Blogs were never meant to be one-way communication. Because of the increasing difficulty in maintaining a helpful commenting section, I have recently added a Letters to the Editor feature. Today I share some recent letters to the editor. This week’s Letters to the Editors (and last week’s, since I didn’t post any last week) were almost entirely focused on three articles.
Comments on The Plausibility Problem
I’d like to thank you for your review and recommendation of Ed Shaw’s book. As a Christian who happens to be attracted to the same sex, it’s one of the best I’ve read on the topic. I wanted to point out something that I think the Reformed community has generally missed when it comes to this issue, namely how hard it is for the parents. I’ve seen this in my own life. Over the past year and a bit I’ve opened up to a number of family and friends about my struggles in this area. Overall I’ve been amazed and extremely grateful to all my friends for their love and support once I told them. God is good! The fear I felt that my friends would reject me or look down on me for this has been found to be groundless. However it was much harder for my parents to hear this about me. They were afraid that if the church in general knows, I may be looked down upon and treated as an outcast. It must be brutal to learn that a son that you hoped would be happily married and have kids (your grandchildren) may have to live his whole life in singleness. Often I think that my parents have a harder time with this than I do and that is one of the hardest parts of having SSA. I think in general it could potentially cause the parents to have a lot of guilt (was it the way we raised him/her?) that would be compounded if the church looked down on those dealing with SSA. If we could have a church community like the one Ed Shaw outlines in his book, parents would not have to fear for their child as the church would be ready and willing to be a support for both the individual dealing with the same-sex attraction as well as his or her family.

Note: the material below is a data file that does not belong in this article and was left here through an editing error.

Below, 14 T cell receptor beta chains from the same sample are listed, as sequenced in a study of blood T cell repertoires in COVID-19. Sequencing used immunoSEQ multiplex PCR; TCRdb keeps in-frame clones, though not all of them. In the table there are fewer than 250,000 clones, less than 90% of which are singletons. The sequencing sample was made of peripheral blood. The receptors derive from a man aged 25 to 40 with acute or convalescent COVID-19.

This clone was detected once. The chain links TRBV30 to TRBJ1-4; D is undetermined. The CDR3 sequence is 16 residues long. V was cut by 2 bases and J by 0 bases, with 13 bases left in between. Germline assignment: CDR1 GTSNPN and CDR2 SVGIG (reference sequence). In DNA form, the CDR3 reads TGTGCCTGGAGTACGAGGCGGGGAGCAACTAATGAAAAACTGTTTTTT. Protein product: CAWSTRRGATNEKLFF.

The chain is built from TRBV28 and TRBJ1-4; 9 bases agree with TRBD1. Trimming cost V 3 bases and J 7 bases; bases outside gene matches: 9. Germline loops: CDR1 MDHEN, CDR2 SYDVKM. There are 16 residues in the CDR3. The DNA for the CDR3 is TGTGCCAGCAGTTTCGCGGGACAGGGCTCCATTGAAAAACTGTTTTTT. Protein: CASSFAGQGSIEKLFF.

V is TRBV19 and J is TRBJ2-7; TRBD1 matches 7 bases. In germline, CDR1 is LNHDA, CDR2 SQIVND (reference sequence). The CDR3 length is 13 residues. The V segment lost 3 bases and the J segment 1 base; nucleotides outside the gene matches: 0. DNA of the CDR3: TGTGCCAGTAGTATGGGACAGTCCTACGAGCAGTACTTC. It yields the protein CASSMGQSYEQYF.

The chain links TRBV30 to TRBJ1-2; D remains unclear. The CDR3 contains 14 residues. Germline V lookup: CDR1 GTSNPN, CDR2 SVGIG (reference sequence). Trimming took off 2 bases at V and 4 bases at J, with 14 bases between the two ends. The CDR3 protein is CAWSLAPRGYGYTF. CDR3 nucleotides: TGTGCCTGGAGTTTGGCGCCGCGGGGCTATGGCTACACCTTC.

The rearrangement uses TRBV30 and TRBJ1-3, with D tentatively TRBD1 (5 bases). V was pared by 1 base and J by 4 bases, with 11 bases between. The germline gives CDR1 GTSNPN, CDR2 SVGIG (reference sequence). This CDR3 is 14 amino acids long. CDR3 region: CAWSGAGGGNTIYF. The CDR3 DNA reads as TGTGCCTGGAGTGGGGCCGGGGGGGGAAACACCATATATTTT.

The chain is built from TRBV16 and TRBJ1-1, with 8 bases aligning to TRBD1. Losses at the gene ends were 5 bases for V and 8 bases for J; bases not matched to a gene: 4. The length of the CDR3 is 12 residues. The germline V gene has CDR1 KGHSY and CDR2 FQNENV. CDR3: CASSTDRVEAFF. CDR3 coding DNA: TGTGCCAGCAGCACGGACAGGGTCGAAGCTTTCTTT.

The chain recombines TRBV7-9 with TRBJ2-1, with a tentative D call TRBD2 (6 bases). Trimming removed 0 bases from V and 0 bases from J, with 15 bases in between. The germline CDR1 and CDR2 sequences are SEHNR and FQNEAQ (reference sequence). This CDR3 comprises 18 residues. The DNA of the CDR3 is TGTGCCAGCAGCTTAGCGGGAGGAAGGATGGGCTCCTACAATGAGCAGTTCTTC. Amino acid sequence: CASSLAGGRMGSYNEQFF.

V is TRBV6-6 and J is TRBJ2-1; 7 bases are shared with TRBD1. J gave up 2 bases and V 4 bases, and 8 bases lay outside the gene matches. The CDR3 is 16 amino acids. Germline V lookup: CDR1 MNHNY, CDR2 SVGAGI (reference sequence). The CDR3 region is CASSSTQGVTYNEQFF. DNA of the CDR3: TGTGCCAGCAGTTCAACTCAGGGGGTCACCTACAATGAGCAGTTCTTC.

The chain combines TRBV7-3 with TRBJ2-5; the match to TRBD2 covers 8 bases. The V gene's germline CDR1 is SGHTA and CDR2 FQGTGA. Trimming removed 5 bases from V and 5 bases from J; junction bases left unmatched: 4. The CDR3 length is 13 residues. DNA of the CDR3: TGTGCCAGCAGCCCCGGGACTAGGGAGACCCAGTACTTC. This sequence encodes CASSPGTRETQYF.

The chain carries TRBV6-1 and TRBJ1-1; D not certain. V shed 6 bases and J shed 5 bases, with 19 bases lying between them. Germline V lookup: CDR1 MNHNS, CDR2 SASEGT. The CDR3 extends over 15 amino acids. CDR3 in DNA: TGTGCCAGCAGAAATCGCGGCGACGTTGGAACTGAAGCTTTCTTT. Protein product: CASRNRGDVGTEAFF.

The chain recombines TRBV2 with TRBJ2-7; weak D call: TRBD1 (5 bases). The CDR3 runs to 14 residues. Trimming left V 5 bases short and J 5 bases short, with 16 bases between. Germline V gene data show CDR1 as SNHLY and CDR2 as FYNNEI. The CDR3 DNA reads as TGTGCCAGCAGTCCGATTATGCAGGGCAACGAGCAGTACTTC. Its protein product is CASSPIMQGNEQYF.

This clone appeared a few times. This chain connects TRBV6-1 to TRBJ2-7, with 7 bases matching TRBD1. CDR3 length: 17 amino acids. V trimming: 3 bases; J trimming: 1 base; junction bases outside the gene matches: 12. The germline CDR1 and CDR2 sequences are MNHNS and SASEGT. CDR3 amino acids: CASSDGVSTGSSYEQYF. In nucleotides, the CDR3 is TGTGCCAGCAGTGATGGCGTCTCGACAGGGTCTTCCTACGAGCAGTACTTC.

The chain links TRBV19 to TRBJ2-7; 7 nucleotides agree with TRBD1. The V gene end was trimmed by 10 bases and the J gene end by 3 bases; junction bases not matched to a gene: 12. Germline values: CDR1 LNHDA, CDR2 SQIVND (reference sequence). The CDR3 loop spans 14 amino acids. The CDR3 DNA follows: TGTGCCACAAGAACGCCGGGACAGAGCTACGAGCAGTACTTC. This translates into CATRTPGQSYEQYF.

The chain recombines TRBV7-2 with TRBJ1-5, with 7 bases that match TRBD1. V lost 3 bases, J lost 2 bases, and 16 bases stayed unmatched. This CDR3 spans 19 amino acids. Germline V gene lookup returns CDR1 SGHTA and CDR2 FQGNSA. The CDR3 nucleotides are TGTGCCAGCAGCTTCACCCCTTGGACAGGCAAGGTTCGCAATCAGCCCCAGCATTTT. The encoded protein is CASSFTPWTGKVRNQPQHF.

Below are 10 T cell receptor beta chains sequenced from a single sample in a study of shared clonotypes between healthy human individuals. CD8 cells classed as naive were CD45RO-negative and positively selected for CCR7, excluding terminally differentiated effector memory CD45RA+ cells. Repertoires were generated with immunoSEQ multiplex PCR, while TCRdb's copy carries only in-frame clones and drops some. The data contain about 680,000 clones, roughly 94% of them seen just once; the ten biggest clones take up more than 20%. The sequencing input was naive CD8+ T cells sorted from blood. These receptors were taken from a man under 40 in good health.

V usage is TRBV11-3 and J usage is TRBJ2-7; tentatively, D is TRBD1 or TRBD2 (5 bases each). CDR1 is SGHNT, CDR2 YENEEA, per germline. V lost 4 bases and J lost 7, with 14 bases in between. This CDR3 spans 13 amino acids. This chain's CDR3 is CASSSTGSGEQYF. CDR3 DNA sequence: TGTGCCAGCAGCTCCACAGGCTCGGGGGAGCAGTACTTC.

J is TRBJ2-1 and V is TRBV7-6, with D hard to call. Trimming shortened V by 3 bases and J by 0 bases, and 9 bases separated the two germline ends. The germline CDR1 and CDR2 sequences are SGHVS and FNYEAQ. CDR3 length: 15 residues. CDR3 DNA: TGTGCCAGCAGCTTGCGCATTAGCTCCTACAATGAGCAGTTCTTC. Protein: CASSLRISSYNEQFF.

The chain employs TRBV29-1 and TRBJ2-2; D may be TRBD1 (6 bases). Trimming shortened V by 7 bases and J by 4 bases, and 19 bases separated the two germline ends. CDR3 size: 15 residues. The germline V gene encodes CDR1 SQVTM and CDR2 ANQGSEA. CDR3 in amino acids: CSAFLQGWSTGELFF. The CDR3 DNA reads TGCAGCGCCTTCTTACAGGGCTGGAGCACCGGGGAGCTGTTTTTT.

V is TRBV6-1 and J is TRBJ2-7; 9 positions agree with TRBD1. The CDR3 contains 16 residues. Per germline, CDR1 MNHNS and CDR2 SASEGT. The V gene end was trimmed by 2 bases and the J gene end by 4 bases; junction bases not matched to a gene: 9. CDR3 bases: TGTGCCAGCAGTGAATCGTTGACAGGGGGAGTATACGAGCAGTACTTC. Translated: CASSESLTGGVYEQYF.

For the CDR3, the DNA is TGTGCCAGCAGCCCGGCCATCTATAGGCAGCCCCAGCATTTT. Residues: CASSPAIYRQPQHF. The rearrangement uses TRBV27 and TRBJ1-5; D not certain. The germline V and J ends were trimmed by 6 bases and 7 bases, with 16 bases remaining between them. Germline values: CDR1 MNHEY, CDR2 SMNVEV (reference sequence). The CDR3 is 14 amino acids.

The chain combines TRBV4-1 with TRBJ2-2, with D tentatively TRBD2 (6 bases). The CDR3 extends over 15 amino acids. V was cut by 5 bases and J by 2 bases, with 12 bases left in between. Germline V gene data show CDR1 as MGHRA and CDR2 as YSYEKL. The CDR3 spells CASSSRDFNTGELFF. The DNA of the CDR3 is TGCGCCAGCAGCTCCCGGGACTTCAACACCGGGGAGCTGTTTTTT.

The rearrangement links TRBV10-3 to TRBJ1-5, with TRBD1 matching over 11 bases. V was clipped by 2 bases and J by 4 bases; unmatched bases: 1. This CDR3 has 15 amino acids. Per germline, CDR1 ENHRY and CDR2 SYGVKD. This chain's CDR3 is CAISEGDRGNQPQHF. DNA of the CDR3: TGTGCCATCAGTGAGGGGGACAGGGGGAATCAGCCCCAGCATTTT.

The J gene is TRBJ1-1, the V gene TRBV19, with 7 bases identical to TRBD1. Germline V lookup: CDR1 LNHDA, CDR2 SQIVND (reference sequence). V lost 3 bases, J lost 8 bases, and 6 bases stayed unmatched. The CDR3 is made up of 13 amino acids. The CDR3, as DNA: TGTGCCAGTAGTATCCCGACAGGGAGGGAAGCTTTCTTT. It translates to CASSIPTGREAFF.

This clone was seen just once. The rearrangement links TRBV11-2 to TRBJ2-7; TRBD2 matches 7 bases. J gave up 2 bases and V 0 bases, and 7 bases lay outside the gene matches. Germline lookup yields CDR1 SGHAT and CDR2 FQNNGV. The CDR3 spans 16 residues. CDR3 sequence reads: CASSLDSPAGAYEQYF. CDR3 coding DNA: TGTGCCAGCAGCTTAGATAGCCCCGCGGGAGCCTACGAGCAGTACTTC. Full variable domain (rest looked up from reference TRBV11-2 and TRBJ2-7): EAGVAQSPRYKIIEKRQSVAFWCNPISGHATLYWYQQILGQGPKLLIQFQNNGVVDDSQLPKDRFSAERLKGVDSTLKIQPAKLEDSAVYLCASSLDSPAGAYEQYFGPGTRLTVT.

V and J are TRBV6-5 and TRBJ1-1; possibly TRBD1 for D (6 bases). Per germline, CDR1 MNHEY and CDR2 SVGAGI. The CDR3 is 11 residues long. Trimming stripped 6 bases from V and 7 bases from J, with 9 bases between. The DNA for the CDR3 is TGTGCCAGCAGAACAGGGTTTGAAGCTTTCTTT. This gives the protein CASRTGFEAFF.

—Liam K, Edinburgh, Scotland
Tim: Thanks, Liam. This is an area where we, as Christians (and Reformed Christians) have a lot of learning, listening, and thinking to do. I hope and pray we can take Shaw’s challenge and make sure we offer a plausible alternative to the world’s messaging.
Comments on The Counter-Cultural Vocation of Homemaking
“The hand that rocks the cradle rules the world!” as the old saying goes. I stayed home with my six children. The days are long, but the years are short. We as parents do not have much time to instill our faith and values into our kids. No money would be worth missing our children’s first steps or first words or their games or concerts, or to miss the daily conversations about God and life that ensue. And we did struggle financially, but my husband worked hard and God provided our needs and many wants. I, too, felt “dumb” at times, especially when I was the only other woman in a get-together who did not work outside of our home, but I wouldn’t have traded it for the world. Now that our kids are all grown up with families of their own, all of our girls and daughters-in-law are home with their children. They are pursuing the best thing for their families. It can be lonely and hard at times, but it is worth it. Thank you, Tim, for giving women at home a boost! You can’t take anything to heaven with you but people.
—Victoria K, Upper Chichester, PA
Hi Tim, thanks so much for your article about Aileen’s decision to stay home and about stay at home moms in general. I have read very few articles on this topic that were written by men, and I appreciate you supporting women in this way and championing their hard work at home! My husband and I have also chosen to live in a cheaper housing area and to live on a tight budget so that I can stay home. If I were to go to work (as a nurse) our income would double; but that is not our choice while our kids are little. It is a lot of work to be diligent with our resources, but we believe it is worth it. I’m grateful to my husband for working hard and for the option of staying home. I know many who would like to be home with their kids but who don’t have that luxury.
—Emily A, Roseville, CA
Thank you for writing on this often-neglected topic of homemaking. Now that all of my children are in elementary school, I have been regularly asked, “So what are you going to do now?” Or more boldly, “When are you going back to work?” I never left work! My work changed into being a wife and raising three children. That is work. Bless you for recognizing, encouraging and validating this vital career choice.
—Ursula F, Apex, NC